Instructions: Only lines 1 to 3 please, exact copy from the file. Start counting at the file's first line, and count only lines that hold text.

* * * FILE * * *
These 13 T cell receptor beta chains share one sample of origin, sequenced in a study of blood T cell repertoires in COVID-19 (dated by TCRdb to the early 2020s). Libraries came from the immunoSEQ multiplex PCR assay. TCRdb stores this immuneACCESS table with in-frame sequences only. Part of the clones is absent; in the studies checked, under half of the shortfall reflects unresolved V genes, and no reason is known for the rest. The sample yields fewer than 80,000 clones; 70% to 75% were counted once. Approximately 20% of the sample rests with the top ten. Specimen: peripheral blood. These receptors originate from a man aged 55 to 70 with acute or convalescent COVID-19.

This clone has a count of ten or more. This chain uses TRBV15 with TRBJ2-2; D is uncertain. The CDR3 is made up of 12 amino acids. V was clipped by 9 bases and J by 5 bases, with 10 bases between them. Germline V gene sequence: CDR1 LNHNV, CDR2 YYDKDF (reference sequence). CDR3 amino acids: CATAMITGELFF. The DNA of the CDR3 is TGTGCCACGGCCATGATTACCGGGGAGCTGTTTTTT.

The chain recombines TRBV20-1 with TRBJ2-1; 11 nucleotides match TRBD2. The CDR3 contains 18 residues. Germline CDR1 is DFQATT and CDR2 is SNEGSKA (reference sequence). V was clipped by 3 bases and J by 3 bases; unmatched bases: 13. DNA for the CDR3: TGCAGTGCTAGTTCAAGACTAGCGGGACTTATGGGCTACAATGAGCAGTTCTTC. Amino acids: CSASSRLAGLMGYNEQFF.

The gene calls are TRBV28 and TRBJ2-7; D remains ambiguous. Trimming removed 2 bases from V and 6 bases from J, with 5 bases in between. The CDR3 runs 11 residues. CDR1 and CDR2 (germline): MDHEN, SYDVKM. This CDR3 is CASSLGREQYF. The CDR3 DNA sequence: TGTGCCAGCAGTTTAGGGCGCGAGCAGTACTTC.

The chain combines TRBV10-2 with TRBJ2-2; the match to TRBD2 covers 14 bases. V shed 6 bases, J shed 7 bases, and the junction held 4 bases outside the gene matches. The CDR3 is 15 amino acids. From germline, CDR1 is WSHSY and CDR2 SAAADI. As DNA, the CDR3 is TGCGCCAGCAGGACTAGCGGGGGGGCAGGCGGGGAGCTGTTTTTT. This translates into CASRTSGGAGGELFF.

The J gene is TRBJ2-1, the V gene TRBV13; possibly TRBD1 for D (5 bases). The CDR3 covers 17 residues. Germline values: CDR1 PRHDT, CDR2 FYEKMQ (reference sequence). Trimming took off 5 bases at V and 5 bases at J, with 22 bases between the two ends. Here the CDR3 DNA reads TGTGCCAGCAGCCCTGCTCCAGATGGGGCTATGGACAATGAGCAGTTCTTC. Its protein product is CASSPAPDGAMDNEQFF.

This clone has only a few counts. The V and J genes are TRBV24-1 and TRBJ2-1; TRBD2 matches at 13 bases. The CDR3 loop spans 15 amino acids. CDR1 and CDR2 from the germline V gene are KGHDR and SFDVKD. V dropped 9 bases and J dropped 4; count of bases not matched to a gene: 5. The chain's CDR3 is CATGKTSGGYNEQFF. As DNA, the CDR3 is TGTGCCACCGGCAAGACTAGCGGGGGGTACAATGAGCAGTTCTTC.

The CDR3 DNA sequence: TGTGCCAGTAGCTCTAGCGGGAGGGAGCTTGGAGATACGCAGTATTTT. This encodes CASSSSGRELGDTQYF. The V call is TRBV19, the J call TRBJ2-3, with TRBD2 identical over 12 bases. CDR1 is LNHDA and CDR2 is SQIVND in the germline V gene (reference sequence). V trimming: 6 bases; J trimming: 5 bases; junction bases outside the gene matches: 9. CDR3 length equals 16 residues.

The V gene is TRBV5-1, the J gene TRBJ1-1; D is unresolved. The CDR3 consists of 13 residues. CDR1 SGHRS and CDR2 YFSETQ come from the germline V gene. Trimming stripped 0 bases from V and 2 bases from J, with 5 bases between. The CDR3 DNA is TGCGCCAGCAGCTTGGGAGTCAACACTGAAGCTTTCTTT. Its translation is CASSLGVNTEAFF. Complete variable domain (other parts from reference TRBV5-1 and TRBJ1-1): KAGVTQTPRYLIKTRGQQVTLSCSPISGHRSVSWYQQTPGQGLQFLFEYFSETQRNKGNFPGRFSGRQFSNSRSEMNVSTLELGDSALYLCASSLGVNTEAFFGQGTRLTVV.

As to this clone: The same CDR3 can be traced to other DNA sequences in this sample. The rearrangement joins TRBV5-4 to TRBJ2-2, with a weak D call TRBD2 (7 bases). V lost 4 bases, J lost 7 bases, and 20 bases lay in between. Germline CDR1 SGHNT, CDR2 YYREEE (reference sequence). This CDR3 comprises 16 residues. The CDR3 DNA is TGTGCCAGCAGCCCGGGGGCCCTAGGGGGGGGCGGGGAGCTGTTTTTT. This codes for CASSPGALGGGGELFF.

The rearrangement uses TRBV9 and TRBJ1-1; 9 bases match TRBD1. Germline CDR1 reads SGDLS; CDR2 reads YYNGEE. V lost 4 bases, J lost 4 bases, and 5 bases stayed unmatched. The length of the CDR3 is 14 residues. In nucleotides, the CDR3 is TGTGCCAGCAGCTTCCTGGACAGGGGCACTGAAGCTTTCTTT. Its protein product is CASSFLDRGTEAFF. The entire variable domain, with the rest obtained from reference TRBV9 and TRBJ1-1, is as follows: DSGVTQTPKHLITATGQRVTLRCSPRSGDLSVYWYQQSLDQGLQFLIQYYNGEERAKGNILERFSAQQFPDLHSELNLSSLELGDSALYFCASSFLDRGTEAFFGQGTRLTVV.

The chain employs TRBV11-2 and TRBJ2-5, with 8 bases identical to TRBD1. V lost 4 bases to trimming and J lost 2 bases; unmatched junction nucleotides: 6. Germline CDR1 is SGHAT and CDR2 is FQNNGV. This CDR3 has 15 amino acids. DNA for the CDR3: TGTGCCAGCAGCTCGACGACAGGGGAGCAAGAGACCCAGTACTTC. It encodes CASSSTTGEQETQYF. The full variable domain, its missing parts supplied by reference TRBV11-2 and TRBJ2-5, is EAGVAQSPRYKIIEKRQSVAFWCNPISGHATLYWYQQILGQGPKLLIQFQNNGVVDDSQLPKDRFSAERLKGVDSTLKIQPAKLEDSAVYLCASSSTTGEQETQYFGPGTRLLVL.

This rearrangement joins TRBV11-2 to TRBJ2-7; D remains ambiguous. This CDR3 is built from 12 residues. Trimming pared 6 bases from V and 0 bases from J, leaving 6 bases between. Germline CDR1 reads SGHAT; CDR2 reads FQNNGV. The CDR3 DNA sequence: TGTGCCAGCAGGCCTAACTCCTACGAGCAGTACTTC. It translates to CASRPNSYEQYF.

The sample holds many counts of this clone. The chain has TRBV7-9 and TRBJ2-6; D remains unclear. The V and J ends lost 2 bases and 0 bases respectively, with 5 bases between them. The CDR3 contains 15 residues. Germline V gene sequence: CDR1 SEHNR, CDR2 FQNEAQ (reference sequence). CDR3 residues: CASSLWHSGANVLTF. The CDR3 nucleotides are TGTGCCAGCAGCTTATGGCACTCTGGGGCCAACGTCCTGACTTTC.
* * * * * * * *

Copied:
These 13 T cell receptor beta chains share one sample of origin, sequenced in a study of blood T cell repertoires in COVID-19 (dated by TCRdb to the early 2020s). Libraries came from the immunoSEQ multiplex PCR assay. TCRdb stores this immuneACCESS table with in-frame sequences only. Part of the clones is absent; in the studies checked, under half of the shortfall reflects unresolved V genes, and no reason is known for the rest. The sample yields fewer than 80,000 clones; 70% to 75% were counted once. Approximately 20% of the sample rests with the top ten. Specimen: peripheral blood. These receptors originate from a man aged 55 to 70 with acute or convalescent COVID-19.

This clone has a count of ten or more. This chain uses TRBV15 with TRBJ2-2; D is uncertain. The CDR3 is made up of 12 amino acids. V was clipped by 9 bases and J by 5 bases, with 10 bases between them. Germline V gene sequence: CDR1 LNHNV, CDR2 YYDKDF (reference sequence). CDR3 amino acids: CATAMITGELFF. The DNA of the CDR3 is TGTGCCACGGCCATGATTACCGGGGAGCTGTTTTTT.

The chain recombines TRBV20-1 with TRBJ2-1; 11 nucleotides match TRBD2. The CDR3 contains 18 residues. Germline CDR1 is DFQATT and CDR2 is SNEGSKA (reference sequence). V was clipped by 3 bases and J by 3 bases; unmatched bases: 13. DNA for the CDR3: TGCAGTGCTAGTTCAAGACTAGCGGGACTTATGGGCTACAATGAGCAGTTCTTC. Amino acids: CSASSRLAGLMGYNEQFF.